One of the great controversies of English grammar is whether a full infinitive – to eat, to sleep, to play – can be split by an adverb or other interloper. Beginning in the nineteenth century, many grammarians, reinforced, in time, by innumerable teachers, condemned this practice, asserting, as Henry Alford did in 1864, that “we ever regard the to of the infinitive as inseparable from its verb.” Thus, Alford deprecated “to scientifically illustrate” when “scientifically to illustrate” and “to illustrate scientifically” would do. What should have been treated as a matter of taste became a litmus test of quality. As the Fowler brothers noted in The King’s English, first published in 1906, “The ‘split’ infinitive has taken such hold upon the consciences of journalists that, instead of warning the novice against splitting his infinitives, we must warn him against the curious superstition that the splitting or not splitting makes the difference between a good and a bad writer.”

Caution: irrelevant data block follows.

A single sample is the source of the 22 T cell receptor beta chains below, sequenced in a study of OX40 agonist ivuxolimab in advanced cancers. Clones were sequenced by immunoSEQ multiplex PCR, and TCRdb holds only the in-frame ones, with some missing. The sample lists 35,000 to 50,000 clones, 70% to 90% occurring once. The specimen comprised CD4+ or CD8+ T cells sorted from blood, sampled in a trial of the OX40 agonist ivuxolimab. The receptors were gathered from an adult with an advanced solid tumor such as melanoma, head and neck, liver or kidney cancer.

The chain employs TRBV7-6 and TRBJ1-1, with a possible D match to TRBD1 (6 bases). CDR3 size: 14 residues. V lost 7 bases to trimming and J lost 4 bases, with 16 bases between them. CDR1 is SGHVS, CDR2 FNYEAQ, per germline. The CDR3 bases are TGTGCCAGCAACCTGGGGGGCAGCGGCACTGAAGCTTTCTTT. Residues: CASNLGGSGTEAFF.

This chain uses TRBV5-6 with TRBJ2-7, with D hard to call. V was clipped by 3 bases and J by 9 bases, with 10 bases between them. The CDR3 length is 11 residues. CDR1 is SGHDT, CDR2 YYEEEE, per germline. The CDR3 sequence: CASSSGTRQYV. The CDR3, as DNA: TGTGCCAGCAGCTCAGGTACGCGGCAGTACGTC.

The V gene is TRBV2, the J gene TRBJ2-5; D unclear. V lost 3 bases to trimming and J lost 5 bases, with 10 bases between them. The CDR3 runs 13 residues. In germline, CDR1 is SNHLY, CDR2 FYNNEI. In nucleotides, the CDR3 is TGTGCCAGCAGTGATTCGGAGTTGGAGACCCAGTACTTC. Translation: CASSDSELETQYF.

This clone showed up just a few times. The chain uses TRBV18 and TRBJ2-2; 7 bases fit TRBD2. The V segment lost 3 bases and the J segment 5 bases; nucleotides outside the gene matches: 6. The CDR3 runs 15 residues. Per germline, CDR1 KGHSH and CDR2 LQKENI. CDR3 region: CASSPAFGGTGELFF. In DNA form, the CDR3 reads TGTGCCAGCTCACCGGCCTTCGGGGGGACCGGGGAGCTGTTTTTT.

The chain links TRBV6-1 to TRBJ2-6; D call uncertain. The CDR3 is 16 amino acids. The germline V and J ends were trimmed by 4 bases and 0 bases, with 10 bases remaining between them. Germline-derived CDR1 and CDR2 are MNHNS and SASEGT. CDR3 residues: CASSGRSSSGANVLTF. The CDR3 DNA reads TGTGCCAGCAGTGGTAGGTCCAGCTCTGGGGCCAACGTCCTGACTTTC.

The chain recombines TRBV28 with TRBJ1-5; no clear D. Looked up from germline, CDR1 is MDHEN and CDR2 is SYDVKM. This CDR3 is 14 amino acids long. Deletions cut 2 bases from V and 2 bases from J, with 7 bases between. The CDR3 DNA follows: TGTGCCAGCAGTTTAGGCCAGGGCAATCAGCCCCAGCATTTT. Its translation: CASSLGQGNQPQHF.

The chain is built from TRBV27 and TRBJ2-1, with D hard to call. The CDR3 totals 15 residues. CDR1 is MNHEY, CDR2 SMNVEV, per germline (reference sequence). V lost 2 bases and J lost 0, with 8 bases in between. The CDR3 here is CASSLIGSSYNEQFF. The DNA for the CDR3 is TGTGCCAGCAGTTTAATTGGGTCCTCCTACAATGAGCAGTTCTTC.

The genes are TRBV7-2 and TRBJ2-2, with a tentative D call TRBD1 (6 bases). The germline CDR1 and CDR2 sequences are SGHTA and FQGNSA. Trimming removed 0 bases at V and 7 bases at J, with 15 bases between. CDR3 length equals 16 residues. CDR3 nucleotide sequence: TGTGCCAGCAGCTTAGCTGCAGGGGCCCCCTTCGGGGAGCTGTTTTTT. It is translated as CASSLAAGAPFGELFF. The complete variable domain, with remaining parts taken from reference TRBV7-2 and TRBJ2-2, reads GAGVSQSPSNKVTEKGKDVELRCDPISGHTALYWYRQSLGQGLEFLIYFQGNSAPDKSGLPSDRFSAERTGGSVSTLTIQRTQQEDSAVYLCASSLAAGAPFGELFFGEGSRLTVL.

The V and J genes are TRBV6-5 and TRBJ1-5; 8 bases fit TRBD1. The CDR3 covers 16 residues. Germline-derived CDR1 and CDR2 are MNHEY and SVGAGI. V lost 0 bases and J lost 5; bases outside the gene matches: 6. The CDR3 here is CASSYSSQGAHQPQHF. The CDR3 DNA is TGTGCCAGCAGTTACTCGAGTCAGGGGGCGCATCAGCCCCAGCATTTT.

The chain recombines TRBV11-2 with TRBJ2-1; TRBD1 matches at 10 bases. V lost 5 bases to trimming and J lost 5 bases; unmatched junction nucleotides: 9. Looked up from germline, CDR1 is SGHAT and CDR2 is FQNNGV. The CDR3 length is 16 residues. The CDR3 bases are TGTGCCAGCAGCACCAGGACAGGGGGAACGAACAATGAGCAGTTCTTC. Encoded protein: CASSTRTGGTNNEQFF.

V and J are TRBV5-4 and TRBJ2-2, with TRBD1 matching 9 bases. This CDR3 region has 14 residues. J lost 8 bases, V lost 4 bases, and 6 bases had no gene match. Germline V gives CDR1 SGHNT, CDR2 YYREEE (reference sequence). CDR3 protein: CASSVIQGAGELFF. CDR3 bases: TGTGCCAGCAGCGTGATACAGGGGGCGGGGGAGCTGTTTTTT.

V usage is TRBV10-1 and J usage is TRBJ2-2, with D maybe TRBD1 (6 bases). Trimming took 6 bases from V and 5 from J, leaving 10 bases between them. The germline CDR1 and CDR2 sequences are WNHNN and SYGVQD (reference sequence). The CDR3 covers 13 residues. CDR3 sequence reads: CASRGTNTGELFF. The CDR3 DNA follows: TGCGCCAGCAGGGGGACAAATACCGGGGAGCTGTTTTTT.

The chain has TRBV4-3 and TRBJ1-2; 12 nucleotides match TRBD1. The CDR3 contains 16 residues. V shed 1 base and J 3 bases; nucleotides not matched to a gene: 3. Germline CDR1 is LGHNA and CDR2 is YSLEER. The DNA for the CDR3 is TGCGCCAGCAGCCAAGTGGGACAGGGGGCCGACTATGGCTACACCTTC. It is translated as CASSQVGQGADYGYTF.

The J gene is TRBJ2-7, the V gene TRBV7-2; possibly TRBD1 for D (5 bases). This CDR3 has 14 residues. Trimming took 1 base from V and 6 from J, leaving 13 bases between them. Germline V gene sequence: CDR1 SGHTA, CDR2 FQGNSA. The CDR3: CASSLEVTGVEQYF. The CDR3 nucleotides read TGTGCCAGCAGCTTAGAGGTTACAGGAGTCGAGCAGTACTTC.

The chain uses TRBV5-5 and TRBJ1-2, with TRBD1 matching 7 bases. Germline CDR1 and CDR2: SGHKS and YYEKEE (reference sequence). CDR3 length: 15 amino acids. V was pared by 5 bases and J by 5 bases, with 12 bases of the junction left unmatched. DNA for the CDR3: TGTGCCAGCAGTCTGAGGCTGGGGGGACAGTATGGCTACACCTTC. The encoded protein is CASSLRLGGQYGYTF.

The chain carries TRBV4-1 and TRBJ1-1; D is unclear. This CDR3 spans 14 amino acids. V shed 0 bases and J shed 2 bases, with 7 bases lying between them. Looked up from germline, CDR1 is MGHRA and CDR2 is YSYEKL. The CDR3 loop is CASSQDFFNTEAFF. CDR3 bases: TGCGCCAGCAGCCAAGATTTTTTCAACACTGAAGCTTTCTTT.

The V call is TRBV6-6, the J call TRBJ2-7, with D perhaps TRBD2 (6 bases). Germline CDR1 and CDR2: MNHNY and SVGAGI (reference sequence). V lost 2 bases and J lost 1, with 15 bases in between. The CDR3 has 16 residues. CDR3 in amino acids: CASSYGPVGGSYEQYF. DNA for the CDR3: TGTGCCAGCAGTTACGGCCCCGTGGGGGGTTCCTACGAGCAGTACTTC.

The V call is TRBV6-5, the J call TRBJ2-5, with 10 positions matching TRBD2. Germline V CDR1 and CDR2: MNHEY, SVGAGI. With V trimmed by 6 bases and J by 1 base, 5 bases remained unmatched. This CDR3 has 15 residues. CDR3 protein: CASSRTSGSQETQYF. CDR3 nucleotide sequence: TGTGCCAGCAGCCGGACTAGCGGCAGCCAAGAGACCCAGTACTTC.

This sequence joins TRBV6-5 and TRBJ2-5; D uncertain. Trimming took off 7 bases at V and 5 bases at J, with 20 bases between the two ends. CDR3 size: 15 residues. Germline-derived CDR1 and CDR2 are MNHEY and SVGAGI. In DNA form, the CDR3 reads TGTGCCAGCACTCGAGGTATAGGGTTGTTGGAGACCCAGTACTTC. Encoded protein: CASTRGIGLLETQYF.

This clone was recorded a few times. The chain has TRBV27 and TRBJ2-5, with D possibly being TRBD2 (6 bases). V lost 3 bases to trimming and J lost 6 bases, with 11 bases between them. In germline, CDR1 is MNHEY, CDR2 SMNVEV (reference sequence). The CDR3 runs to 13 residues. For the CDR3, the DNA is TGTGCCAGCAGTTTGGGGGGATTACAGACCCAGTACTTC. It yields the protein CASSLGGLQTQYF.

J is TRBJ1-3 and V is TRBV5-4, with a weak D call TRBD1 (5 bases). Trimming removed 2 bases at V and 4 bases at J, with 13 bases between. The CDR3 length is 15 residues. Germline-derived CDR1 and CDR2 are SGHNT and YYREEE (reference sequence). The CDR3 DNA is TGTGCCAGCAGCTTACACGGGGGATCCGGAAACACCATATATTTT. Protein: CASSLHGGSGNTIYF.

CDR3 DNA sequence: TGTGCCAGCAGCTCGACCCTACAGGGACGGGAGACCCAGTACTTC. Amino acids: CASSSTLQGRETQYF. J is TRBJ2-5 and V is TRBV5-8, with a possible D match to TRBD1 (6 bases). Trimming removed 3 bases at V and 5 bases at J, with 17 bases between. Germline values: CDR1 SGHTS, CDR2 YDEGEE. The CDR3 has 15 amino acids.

Only in recent decades have opponents of this prohibition gained significant traction, and today, in the words of The Chicago Manual of Style, it is “widely acknowledged that adverbs sometimes justifiably separate an infinitive’s to from its principal verb.” But though Merriam-Webster Unabridged contends that “there has never been a rational basis for objecting to the split infinitive,” some writers continue to bend over backwards to avoid such constructions. And this can be problematic, not because avoidance is inherently wrong but because it can compromise a sentence’s clarity or euphony. Take the following example:

In “I intend to really make a splash,” the infinitive, to make, is split, but are the alternatives better? We could say, “I really intend to make a splash,” but the meaning of the sentence has been changed by emphasizing the intention rather than the action. We could also say, “I intend to make a splash really,” but that sounds unnatural.

And so, in the spirit of Star Trek, which has given us one of our culture’s most famous split infinitives, we should be willing “to boldly go where no man” – or at least no respectable Victorian grammarian – “has gone before.”